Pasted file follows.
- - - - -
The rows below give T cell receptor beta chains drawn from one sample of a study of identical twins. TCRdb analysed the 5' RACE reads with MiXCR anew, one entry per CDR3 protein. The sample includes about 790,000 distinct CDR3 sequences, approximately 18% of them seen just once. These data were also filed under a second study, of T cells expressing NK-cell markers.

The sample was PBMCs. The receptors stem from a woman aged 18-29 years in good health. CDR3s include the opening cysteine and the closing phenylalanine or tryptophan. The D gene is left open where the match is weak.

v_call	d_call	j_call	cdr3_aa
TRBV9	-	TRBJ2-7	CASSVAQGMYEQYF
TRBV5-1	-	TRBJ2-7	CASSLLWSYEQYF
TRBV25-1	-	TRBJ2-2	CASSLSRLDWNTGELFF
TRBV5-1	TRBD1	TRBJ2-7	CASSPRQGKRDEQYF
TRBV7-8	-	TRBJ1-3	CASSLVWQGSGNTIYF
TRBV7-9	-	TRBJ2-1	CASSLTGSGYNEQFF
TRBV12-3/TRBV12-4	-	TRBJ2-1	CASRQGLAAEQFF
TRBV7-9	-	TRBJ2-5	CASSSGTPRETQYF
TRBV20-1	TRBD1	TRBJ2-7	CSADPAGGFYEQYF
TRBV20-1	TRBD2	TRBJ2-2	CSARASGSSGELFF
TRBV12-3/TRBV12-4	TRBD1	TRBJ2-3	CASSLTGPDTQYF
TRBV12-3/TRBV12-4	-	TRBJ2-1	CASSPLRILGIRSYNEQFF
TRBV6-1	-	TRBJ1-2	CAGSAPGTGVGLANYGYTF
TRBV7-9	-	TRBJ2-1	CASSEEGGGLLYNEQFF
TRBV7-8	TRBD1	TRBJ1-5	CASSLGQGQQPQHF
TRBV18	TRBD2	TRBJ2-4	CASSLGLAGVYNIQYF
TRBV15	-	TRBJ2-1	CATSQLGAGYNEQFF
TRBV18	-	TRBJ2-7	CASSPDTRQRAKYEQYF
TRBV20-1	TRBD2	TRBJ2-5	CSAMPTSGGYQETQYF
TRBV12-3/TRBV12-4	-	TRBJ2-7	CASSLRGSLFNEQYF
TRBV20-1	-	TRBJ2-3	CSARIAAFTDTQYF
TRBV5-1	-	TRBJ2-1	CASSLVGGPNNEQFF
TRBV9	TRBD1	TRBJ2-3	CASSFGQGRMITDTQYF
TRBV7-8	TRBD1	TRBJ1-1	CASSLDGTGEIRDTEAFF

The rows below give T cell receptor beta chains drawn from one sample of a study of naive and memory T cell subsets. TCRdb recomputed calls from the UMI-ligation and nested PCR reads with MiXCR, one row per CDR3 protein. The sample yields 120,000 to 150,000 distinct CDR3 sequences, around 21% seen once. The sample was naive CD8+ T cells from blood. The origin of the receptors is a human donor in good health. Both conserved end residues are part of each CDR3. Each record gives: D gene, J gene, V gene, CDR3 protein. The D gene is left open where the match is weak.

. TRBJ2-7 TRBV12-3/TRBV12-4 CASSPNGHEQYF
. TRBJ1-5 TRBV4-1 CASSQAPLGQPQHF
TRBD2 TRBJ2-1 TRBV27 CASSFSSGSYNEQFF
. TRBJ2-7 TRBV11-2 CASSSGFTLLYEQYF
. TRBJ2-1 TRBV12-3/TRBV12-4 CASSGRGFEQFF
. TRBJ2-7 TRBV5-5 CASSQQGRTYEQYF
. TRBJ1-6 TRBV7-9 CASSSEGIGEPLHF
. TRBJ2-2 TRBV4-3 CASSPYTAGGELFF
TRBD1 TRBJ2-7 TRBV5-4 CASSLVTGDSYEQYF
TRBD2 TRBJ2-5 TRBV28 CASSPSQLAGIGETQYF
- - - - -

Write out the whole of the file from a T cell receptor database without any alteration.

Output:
The rows below give T cell receptor beta chains drawn from one sample of a study of identical twins. TCRdb analysed the 5' RACE reads with MiXCR anew, one entry per CDR3 protein. The sample includes about 790,000 distinct CDR3 sequences, approximately 18% of them seen just once. These data were also filed under a second study, of T cells expressing NK-cell markers.

The sample was PBMCs. The receptors stem from a woman aged 18-29 years in good health. CDR3s include the opening cysteine and the closing phenylalanine or tryptophan. The D gene is left open where the match is weak.

v_call	d_call	j_call	cdr3_aa
TRBV9	-	TRBJ2-7	CASSVAQGMYEQYF
TRBV5-1	-	TRBJ2-7	CASSLLWSYEQYF
TRBV25-1	-	TRBJ2-2	CASSLSRLDWNTGELFF
TRBV5-1	TRBD1	TRBJ2-7	CASSPRQGKRDEQYF
TRBV7-8	-	TRBJ1-3	CASSLVWQGSGNTIYF
TRBV7-9	-	TRBJ2-1	CASSLTGSGYNEQFF
TRBV12-3/TRBV12-4	-	TRBJ2-1	CASRQGLAAEQFF
TRBV7-9	-	TRBJ2-5	CASSSGTPRETQYF
TRBV20-1	TRBD1	TRBJ2-7	CSADPAGGFYEQYF
TRBV20-1	TRBD2	TRBJ2-2	CSARASGSSGELFF
TRBV12-3/TRBV12-4	TRBD1	TRBJ2-3	CASSLTGPDTQYF
TRBV12-3/TRBV12-4	-	TRBJ2-1	CASSPLRILGIRSYNEQFF
TRBV6-1	-	TRBJ1-2	CAGSAPGTGVGLANYGYTF
TRBV7-9	-	TRBJ2-1	CASSEEGGGLLYNEQFF
TRBV7-8	TRBD1	TRBJ1-5	CASSLGQGQQPQHF
TRBV18	TRBD2	TRBJ2-4	CASSLGLAGVYNIQYF
TRBV15	-	TRBJ2-1	CATSQLGAGYNEQFF
TRBV18	-	TRBJ2-7	CASSPDTRQRAKYEQYF
TRBV20-1	TRBD2	TRBJ2-5	CSAMPTSGGYQETQYF
TRBV12-3/TRBV12-4	-	TRBJ2-7	CASSLRGSLFNEQYF
TRBV20-1	-	TRBJ2-3	CSARIAAFTDTQYF
TRBV5-1	-	TRBJ2-1	CASSLVGGPNNEQFF
TRBV9	TRBD1	TRBJ2-3	CASSFGQGRMITDTQYF
TRBV7-8	TRBD1	TRBJ1-1	CASSLDGTGEIRDTEAFF

The rows below give T cell receptor beta chains drawn from one sample of a study of naive and memory T cell subsets. TCRdb recomputed calls from the UMI-ligation and nested PCR reads with MiXCR, one row per CDR3 protein. The sample yields 120,000 to 150,000 distinct CDR3 sequences, around 21% seen once. The sample was naive CD8+ T cells from blood. The origin of the receptors is a human donor in good health. Both conserved end residues are part of each CDR3. Each record gives: D gene, J gene, V gene, CDR3 protein. The D gene is left open where the match is weak.

. TRBJ2-7 TRBV12-3/TRBV12-4 CASSPNGHEQYF
. TRBJ1-5 TRBV4-1 CASSQAPLGQPQHF
TRBD2 TRBJ2-1 TRBV27 CASSFSSGSYNEQFF
. TRBJ2-7 TRBV11-2 CASSSGFTLLYEQYF
. TRBJ2-1 TRBV12-3/TRBV12-4 CASSGRGFEQFF
. TRBJ2-7 TRBV5-5 CASSQQGRTYEQYF
. TRBJ1-6 TRBV7-9 CASSSEGIGEPLHF
. TRBJ2-2 TRBV4-3 CASSPYTAGGELFF
TRBD1 TRBJ2-7 TRBV5-4 CASSLVTGDSYEQYF
TRBD2 TRBJ2-5 TRBV28 CASSPSQLAGIGETQYF